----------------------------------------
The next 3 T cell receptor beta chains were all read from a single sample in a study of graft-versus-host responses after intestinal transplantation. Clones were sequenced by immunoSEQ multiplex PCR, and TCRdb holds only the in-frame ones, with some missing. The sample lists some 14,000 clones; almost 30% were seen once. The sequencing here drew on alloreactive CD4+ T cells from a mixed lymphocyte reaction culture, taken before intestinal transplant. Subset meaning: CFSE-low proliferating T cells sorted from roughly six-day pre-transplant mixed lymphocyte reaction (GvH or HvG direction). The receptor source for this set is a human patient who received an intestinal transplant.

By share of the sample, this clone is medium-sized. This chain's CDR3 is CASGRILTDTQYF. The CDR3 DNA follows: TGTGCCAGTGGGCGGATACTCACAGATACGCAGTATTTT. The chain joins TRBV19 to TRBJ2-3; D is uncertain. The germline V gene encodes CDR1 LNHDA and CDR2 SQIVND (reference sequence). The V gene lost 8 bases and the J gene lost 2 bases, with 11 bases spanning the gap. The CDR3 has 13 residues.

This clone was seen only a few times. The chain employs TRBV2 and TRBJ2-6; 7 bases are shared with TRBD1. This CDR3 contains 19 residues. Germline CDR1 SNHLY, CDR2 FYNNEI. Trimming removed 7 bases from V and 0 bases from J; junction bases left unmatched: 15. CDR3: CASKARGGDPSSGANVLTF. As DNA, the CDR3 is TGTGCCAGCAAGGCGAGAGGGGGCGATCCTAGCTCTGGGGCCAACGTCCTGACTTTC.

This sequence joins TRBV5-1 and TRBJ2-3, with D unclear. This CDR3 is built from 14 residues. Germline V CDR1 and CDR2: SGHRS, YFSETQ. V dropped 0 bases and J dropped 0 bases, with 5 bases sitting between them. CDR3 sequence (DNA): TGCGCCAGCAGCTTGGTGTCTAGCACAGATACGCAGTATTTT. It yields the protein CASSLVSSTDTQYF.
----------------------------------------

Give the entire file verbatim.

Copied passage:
The next 3 T cell receptor beta chains were all read from a single sample in a study of graft-versus-host responses after intestinal transplantation. Clones were sequenced by immunoSEQ multiplex PCR, and TCRdb holds only the in-frame ones, with some missing. The sample lists some 14,000 clones; almost 30% were seen once. The sequencing here drew on alloreactive CD4+ T cells from a mixed lymphocyte reaction culture, taken before intestinal transplant. Subset meaning: CFSE-low proliferating T cells sorted from roughly six-day pre-transplant mixed lymphocyte reaction (GvH or HvG direction). The receptor source for this set is a human patient who received an intestinal transplant.

By share of the sample, this clone is medium-sized. This chain's CDR3 is CASGRILTDTQYF. The CDR3 DNA follows: TGTGCCAGTGGGCGGATACTCACAGATACGCAGTATTTT. The chain joins TRBV19 to TRBJ2-3; D is uncertain. The germline V gene encodes CDR1 LNHDA and CDR2 SQIVND (reference sequence). The V gene lost 8 bases and the J gene lost 2 bases, with 11 bases spanning the gap. The CDR3 has 13 residues.

This clone was seen only a few times. The chain employs TRBV2 and TRBJ2-6; 7 bases are shared with TRBD1. This CDR3 contains 19 residues. Germline CDR1 SNHLY, CDR2 FYNNEI. Trimming removed 7 bases from V and 0 bases from J; junction bases left unmatched: 15. CDR3: CASKARGGDPSSGANVLTF. As DNA, the CDR3 is TGTGCCAGCAAGGCGAGAGGGGGCGATCCTAGCTCTGGGGCCAACGTCCTGACTTTC.

This sequence joins TRBV5-1 and TRBJ2-3, with D unclear. This CDR3 is built from 14 residues. Germline V CDR1 and CDR2: SGHRS, YFSETQ. V dropped 0 bases and J dropped 0 bases, with 5 bases sitting between them. CDR3 sequence (DNA): TGCGCCAGCAGCTTGGTGTCTAGCACAGATACGCAGTATTTT. It yields the protein CASSLVSSTDTQYF.